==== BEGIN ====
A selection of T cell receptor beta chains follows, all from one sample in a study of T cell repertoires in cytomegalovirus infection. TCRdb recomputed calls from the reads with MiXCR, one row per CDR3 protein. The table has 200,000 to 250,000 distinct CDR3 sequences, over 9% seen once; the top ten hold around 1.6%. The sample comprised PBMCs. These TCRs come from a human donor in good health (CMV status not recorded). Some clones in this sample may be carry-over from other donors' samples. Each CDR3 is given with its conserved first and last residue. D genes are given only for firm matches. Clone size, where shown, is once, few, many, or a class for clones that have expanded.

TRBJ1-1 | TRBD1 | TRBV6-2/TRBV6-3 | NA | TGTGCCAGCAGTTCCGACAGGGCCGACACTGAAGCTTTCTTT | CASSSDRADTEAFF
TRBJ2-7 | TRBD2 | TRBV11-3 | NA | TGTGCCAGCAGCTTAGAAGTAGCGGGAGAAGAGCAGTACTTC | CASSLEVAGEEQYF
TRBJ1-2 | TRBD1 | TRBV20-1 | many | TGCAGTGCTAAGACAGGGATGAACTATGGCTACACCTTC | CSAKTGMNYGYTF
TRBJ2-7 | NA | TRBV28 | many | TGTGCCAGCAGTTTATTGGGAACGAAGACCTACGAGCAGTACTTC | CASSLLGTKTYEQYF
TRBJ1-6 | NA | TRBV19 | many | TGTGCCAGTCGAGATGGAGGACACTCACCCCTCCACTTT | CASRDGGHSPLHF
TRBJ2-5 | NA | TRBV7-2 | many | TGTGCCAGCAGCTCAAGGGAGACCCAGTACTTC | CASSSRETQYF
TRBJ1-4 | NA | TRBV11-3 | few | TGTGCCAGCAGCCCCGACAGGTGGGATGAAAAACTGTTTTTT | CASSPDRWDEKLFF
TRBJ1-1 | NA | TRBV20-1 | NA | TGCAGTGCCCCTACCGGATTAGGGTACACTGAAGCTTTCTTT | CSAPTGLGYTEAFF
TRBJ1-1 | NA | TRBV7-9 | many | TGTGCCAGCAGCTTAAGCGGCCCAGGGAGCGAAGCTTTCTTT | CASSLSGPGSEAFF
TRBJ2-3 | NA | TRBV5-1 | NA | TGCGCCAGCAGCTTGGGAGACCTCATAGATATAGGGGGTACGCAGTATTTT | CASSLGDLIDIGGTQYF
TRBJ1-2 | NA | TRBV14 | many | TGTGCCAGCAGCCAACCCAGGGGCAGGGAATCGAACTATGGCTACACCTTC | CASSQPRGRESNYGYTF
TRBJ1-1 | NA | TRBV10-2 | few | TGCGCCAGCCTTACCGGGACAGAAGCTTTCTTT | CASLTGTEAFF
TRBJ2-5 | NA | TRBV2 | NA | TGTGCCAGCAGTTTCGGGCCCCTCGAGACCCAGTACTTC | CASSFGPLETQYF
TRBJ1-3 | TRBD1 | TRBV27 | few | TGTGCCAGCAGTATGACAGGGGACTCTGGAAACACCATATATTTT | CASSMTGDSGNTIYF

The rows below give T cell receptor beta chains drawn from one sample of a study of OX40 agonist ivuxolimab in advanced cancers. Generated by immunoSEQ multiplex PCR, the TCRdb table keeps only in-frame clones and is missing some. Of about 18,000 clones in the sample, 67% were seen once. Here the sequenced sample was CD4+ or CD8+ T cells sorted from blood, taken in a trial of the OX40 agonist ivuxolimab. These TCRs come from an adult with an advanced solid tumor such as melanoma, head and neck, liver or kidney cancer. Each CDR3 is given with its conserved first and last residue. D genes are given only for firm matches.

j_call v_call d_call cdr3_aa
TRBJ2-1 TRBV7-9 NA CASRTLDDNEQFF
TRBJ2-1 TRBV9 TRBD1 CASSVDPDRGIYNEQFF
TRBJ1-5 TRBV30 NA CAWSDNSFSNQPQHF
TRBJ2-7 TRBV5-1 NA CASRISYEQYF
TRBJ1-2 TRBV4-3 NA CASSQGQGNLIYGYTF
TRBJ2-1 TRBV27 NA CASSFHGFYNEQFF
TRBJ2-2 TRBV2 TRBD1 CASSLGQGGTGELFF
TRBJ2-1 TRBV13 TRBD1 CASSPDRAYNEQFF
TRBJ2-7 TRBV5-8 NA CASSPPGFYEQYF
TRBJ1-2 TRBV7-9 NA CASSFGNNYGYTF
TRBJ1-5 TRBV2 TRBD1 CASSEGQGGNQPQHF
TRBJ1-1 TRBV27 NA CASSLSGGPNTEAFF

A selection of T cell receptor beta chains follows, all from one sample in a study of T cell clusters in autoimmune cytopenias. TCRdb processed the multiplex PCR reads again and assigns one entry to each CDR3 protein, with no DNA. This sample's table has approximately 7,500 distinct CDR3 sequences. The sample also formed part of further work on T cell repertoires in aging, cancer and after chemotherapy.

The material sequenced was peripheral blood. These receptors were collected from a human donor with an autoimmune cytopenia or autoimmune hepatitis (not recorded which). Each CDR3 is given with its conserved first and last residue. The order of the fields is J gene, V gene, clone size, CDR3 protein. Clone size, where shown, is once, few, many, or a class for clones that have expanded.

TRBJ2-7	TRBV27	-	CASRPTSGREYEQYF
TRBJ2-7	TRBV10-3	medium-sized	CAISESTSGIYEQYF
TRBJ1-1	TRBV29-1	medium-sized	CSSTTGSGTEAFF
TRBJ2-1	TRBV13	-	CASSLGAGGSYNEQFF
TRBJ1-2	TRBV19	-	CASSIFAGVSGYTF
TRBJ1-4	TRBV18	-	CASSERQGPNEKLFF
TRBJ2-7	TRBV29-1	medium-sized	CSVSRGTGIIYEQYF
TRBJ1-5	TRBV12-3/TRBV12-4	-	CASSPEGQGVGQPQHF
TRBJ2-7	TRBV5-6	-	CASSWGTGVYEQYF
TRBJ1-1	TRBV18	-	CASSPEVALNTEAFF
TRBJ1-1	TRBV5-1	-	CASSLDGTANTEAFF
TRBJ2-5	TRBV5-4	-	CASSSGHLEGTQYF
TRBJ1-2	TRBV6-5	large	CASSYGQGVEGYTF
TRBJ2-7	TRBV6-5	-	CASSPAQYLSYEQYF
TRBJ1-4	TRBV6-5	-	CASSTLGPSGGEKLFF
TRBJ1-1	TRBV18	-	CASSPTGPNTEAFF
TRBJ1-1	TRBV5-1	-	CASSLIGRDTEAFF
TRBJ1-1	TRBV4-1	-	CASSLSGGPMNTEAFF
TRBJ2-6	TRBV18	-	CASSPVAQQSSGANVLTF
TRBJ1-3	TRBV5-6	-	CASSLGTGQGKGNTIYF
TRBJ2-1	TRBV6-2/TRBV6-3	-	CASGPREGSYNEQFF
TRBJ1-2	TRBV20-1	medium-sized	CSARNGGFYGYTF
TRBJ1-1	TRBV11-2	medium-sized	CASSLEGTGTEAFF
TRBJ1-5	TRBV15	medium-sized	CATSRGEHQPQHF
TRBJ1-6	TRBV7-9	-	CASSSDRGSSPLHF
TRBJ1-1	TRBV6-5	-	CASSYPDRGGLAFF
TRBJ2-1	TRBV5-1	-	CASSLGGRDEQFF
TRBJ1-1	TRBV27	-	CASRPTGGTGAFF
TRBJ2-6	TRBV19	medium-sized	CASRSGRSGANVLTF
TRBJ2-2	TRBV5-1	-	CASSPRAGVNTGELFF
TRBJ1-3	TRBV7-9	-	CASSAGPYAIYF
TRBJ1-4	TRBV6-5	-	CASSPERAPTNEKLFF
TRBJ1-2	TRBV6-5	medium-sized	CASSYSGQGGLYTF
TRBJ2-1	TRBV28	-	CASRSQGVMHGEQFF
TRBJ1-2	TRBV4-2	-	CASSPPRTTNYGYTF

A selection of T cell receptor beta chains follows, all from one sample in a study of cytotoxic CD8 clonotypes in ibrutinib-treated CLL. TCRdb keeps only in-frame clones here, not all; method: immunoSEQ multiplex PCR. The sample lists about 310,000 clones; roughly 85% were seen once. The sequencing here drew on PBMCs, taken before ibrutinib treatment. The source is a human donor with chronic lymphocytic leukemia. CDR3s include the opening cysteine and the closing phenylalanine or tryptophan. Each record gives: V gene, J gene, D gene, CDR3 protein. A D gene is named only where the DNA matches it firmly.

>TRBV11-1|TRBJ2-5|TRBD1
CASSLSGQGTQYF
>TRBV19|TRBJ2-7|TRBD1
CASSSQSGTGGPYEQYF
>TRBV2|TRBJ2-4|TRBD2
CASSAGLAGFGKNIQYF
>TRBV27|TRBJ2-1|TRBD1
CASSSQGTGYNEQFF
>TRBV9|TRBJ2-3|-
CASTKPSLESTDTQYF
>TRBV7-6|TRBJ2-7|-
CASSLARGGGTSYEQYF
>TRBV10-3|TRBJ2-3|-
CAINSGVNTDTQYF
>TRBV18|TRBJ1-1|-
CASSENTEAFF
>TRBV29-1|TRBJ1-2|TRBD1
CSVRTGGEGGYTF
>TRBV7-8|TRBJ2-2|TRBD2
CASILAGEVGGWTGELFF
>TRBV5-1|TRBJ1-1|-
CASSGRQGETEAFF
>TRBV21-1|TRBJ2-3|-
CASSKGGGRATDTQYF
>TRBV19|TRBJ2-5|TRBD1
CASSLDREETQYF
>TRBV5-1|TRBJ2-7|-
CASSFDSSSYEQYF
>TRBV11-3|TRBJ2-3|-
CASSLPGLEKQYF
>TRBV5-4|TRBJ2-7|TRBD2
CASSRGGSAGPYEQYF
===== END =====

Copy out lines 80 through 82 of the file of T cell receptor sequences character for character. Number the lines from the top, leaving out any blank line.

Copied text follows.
>TRBV10-3|TRBJ2-3|-
CAINSGVNTDTQYF
>TRBV18|TRBJ1-1|-